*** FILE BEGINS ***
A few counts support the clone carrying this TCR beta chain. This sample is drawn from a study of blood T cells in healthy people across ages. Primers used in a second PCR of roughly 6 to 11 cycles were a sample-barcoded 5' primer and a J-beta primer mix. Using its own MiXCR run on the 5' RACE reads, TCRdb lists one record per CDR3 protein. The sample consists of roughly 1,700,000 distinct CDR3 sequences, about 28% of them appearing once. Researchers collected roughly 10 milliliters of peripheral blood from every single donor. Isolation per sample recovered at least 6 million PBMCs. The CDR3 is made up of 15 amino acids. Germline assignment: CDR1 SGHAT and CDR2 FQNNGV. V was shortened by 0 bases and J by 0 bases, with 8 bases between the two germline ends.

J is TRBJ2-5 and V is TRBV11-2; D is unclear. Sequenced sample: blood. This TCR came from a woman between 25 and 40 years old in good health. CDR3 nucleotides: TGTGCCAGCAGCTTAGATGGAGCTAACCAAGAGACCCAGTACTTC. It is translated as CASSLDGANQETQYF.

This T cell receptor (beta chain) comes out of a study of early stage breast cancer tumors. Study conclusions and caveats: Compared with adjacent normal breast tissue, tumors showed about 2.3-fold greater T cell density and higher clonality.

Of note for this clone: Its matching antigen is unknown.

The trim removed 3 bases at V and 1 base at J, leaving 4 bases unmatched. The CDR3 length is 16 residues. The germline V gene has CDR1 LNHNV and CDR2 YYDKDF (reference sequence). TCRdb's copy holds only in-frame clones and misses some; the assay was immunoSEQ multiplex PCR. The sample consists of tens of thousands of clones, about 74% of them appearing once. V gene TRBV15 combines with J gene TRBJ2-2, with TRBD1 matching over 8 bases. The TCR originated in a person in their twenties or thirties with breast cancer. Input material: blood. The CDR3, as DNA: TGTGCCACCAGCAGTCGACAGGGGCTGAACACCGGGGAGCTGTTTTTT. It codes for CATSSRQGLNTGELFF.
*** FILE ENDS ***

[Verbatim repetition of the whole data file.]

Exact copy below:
A few counts support the clone carrying this TCR beta chain. This sample is drawn from a study of blood T cells in healthy people across ages. Primers used in a second PCR of roughly 6 to 11 cycles were a sample-barcoded 5' primer and a J-beta primer mix. Using its own MiXCR run on the 5' RACE reads, TCRdb lists one record per CDR3 protein. The sample consists of roughly 1,700,000 distinct CDR3 sequences, about 28% of them appearing once. Researchers collected roughly 10 milliliters of peripheral blood from every single donor. Isolation per sample recovered at least 6 million PBMCs. The CDR3 is made up of 15 amino acids. Germline assignment: CDR1 SGHAT and CDR2 FQNNGV. V was shortened by 0 bases and J by 0 bases, with 8 bases between the two germline ends.

J is TRBJ2-5 and V is TRBV11-2; D is unclear. Sequenced sample: blood. This TCR came from a woman between 25 and 40 years old in good health. CDR3 nucleotides: TGTGCCAGCAGCTTAGATGGAGCTAACCAAGAGACCCAGTACTTC. It is translated as CASSLDGANQETQYF.

This T cell receptor (beta chain) comes out of a study of early stage breast cancer tumors. Study conclusions and caveats: Compared with adjacent normal breast tissue, tumors showed about 2.3-fold greater T cell density and higher clonality.

Of note for this clone: Its matching antigen is unknown.

The trim removed 3 bases at V and 1 base at J, leaving 4 bases unmatched. The CDR3 length is 16 residues. The germline V gene has CDR1 LNHNV and CDR2 YYDKDF (reference sequence). TCRdb's copy holds only in-frame clones and misses some; the assay was immunoSEQ multiplex PCR. The sample consists of tens of thousands of clones, about 74% of them appearing once. V gene TRBV15 combines with J gene TRBJ2-2, with TRBD1 matching over 8 bases. The TCR originated in a person in their twenties or thirties with breast cancer. Input material: blood. The CDR3, as DNA: TGTGCCACCAGCAGTCGACAGGGGCTGAACACCGGGGAGCTGTTTTTT. It codes for CATSSRQGLNTGELFF.